There can’t be many more complicated or heavily contested arguments within the art world. The style of art you produce will undoubtedly influence your feelings here. An artist may feel their latest piece is “obviously” good, but what happens if the first ten people to view it all rank it poorly? Was the author of the piece wrong?
Browsing the pages of an online art gallery today, we will tend to skip past the ones that don’t have immediate appeal to us, and stop scrolling when we spot something that catches our eye. But what would happen if we took a deeper approach to assessing the value of each piece of art?
Let’s investigate a few of the Objective principles of reviewing art, and finish with a couple of subjective ones. Perhaps you’ll form your own opinion along the way.
Formalist analysis of a piece uses traditional elements of art, along with design principles, to assess the value of the piece. Formalists will focus their attention on the colors, lines, shapes, and textures that make up the look of a piece of artwork, without considering if the piece has been successful. This is intended to specifically avoid any kind of subjective analysis by focusing entirely on composition.
Formalism has become a popular method of artist assessment in recent times, as the rise of abstract and expressionist works based solely on line, shape, and color to create a pleasing composition.
Emotionalism emphasizes an artwork’s expressive qualities, so those who are determining the value of artworks in this way will do their best to tap into how the artwork makes them feel – the communication between the piece and themselves as the viewer. This method of art analysis is unique because no concern is given to how an observer might be first attracted to the artwork in question.
How does an artwork captivate and stir emotion in its viewer? This can vary from person to person, but what matters is that the artwork successfully evokes certain moods or ideas in those looking at his piece, irrespective of its composition, the context of the piece, or even its narrative – if it has one at all.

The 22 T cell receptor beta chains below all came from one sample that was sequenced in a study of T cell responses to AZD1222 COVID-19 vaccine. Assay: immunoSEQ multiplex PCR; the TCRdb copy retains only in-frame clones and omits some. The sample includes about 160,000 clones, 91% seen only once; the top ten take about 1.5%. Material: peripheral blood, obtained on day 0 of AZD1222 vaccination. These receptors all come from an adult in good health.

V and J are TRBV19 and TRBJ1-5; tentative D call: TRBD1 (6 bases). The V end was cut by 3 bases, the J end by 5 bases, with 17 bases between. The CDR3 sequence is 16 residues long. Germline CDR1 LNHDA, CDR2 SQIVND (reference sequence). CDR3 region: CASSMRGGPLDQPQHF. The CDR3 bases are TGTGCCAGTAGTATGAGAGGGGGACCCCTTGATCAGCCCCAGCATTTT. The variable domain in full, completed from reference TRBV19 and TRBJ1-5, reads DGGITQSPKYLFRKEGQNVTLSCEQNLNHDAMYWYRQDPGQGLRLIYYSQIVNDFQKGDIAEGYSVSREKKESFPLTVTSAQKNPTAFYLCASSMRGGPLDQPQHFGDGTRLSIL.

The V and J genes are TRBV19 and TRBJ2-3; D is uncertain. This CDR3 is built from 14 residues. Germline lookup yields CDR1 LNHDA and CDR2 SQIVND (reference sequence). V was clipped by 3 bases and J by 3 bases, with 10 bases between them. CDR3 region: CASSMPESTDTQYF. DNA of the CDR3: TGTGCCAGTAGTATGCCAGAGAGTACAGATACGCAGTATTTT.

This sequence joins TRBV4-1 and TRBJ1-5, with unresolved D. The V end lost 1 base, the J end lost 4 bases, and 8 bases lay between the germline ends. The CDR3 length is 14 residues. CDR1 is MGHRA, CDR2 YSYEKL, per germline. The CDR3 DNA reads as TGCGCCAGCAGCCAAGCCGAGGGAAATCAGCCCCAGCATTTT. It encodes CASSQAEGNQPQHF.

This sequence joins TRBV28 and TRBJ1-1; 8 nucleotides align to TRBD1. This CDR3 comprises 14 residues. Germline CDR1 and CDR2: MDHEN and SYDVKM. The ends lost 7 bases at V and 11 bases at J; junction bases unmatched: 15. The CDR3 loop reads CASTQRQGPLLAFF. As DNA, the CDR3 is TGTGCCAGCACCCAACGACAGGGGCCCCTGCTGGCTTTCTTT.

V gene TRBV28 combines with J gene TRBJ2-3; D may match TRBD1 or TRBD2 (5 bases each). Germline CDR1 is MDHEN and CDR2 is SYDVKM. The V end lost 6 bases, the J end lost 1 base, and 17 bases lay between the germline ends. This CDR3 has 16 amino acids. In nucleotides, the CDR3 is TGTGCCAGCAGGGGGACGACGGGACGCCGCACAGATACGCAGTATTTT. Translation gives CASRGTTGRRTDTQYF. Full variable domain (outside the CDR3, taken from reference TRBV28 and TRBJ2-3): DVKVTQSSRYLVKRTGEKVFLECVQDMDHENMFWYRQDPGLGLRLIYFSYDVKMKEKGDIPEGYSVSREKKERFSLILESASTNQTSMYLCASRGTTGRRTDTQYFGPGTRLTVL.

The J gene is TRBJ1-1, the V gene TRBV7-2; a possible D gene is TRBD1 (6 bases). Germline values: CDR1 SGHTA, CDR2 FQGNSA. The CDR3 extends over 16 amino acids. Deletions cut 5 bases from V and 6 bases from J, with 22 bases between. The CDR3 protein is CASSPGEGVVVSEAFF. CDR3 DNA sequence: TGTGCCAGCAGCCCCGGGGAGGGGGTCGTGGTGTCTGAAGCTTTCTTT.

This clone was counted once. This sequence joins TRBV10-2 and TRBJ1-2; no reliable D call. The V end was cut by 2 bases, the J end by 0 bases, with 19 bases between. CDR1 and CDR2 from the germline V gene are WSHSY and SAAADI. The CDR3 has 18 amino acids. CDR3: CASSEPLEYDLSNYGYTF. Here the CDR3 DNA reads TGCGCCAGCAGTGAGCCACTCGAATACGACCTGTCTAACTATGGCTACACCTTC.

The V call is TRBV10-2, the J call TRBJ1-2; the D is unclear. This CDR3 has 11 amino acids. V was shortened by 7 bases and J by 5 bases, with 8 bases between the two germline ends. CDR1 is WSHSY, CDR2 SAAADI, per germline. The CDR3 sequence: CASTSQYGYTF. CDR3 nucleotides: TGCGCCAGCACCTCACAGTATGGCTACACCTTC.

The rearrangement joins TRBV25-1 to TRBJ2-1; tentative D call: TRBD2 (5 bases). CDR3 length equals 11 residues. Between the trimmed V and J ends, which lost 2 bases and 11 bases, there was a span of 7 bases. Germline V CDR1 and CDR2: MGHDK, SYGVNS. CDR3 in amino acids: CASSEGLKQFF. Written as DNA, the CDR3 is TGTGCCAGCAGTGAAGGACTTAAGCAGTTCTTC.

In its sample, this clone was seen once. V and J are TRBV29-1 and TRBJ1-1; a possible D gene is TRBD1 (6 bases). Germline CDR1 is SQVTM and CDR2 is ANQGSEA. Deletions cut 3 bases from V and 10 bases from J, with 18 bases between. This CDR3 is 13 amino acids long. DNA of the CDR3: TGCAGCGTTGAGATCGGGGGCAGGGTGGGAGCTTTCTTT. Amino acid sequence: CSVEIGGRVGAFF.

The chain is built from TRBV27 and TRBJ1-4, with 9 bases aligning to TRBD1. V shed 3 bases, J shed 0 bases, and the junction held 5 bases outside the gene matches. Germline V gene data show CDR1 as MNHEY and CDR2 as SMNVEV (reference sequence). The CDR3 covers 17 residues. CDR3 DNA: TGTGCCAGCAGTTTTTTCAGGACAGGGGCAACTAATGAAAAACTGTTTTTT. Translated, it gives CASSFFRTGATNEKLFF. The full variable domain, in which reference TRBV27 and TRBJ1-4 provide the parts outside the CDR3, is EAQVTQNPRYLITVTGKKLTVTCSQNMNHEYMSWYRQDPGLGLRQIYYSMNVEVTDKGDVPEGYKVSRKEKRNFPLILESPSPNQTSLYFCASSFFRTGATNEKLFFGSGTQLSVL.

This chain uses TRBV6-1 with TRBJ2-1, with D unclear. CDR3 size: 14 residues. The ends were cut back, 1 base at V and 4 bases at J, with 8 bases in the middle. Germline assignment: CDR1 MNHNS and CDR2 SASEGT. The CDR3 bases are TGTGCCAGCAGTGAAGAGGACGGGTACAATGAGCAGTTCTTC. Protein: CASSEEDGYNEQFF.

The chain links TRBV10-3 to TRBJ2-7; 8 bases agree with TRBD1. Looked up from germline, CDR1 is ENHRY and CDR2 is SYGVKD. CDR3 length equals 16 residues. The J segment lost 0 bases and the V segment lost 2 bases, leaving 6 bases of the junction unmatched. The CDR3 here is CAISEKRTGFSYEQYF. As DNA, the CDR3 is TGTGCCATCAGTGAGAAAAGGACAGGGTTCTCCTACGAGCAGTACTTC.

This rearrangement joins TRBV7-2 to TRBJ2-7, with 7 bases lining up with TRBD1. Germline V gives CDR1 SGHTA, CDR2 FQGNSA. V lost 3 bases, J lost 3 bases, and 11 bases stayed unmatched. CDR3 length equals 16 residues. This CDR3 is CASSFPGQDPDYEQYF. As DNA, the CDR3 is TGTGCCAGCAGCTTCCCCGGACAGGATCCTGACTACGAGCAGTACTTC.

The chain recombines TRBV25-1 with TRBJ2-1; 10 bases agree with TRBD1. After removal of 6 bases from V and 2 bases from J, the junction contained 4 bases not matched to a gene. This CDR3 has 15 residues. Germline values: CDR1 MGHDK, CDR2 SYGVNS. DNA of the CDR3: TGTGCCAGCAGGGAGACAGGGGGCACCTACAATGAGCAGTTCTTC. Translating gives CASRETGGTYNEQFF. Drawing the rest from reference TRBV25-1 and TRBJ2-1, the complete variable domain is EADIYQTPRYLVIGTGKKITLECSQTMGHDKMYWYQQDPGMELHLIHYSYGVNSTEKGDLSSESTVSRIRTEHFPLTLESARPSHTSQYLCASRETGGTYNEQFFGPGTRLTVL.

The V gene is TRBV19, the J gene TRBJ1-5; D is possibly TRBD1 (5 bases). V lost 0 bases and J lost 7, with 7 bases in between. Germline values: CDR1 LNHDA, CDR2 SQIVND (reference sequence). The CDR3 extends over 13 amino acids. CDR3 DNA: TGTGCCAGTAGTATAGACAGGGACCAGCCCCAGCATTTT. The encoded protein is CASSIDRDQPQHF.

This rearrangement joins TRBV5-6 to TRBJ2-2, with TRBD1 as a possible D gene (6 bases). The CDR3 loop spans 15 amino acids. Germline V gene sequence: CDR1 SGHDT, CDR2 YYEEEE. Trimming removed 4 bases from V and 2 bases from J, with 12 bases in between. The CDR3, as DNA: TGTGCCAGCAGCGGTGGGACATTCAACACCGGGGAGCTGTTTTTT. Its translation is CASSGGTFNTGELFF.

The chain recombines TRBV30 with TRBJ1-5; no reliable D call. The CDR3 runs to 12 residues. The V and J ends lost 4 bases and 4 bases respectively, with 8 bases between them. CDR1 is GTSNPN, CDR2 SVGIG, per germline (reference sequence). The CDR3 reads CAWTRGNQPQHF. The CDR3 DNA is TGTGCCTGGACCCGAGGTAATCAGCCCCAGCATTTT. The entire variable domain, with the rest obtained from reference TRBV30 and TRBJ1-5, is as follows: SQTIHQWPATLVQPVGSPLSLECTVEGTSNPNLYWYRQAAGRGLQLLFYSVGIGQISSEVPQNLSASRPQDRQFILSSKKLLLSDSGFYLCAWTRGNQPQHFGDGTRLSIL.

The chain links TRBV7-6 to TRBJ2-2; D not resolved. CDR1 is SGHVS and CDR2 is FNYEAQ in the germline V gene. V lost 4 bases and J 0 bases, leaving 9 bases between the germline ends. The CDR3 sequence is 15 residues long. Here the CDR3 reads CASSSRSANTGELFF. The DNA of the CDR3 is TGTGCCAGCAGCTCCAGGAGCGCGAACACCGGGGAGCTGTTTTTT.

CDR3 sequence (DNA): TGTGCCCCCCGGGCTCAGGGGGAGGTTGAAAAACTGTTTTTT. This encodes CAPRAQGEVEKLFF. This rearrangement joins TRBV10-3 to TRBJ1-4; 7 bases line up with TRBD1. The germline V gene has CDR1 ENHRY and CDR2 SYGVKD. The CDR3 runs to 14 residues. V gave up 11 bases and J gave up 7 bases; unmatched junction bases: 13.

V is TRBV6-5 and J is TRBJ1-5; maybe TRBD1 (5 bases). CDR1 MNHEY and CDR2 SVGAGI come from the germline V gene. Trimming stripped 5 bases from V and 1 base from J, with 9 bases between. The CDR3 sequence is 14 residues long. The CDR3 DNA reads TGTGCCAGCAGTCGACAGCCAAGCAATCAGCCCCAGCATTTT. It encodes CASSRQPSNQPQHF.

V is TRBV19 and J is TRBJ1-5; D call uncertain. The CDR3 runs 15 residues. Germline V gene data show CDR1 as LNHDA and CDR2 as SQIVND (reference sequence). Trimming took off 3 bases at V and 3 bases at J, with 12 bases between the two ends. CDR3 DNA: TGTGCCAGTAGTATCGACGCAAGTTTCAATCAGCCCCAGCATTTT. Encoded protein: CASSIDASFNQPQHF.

This type of analysis, also known as mimetic theory, suggests that artwork is at its best when it imitates life. The more realistic a piece of art, the better according to imitationalism – if you can see the piece at a distance and confuse it for viewing out of a window, rather than a simple painting, this would be close to perfection.
Creating realistic textures, shadows, and lighting effects are essential to successful imitationalism.
The final objective view we will examine is Instrumentalism, which doesn’t concern itself with the composition of the piece at all – only its context. Those who value instrumentalism believe that the best artworks are those which convey messages, perhaps even shaping the way we view our everyday lives.
There is a brilliant example of this in John Heartfield’s “Have no fear – He’s a Vegetarian” from 1936, which was intended to help others to recognize his view that Adolf Hitler, currently still working his way up through the corridors of power, needed to be taken seriously – this wasn’t just another harmless politician. As we know today, Heartfield was right. I wonder how many who saw this artwork before the second world war were also able to grasp the danger the world was facing?
Whilst all of the above views are common subjects studied at art school, experience teaches us things that the classroom cannot. With that in mind, I searched for several alternative points of view given by real artists. Here is what I found:
“Art that is unique in conception, and well-executed”;
A short but sweet start to the debate from well-respected artist Brian Goss. Notice that he doesn’t refer to any of the previously mentioned analysis methods, and makes judgments purely from his own perspective.
“Clear intentions, unwavering dedication, a demonstration of patience and perseverance, along with the self-awareness to show that you are creating for yourself and nobody else”;
I feel there is a hint of instrumentalism expressed as part of Cheryl’s view, but perhaps that is just my own interpretation. Others may feel that emotionalism is being shown here too, which is a view I would find it hard to disagree with.
“I like something where the intensity of the experiences of the person come through. Maybe somebody is turned on by the nature of their materials, a psychological issue, or any other kind of narrative.
Maybe some people have greater, more intense experiences than others. On a grander scale, what makes art good is how extraordinary and profound the components of their experiences are. Some artists are maybe better at tapping into their own idiosyncrasies and conveying them to others”.
There’s much to digest here, but I won’t provide my own analysis of Jack’s comments – consider them yourself, think about how they relate to the more objective analysis methods discussed earlier, and perhaps even apply his thoughts to your own work. Who knows what direction this could lead your art in next.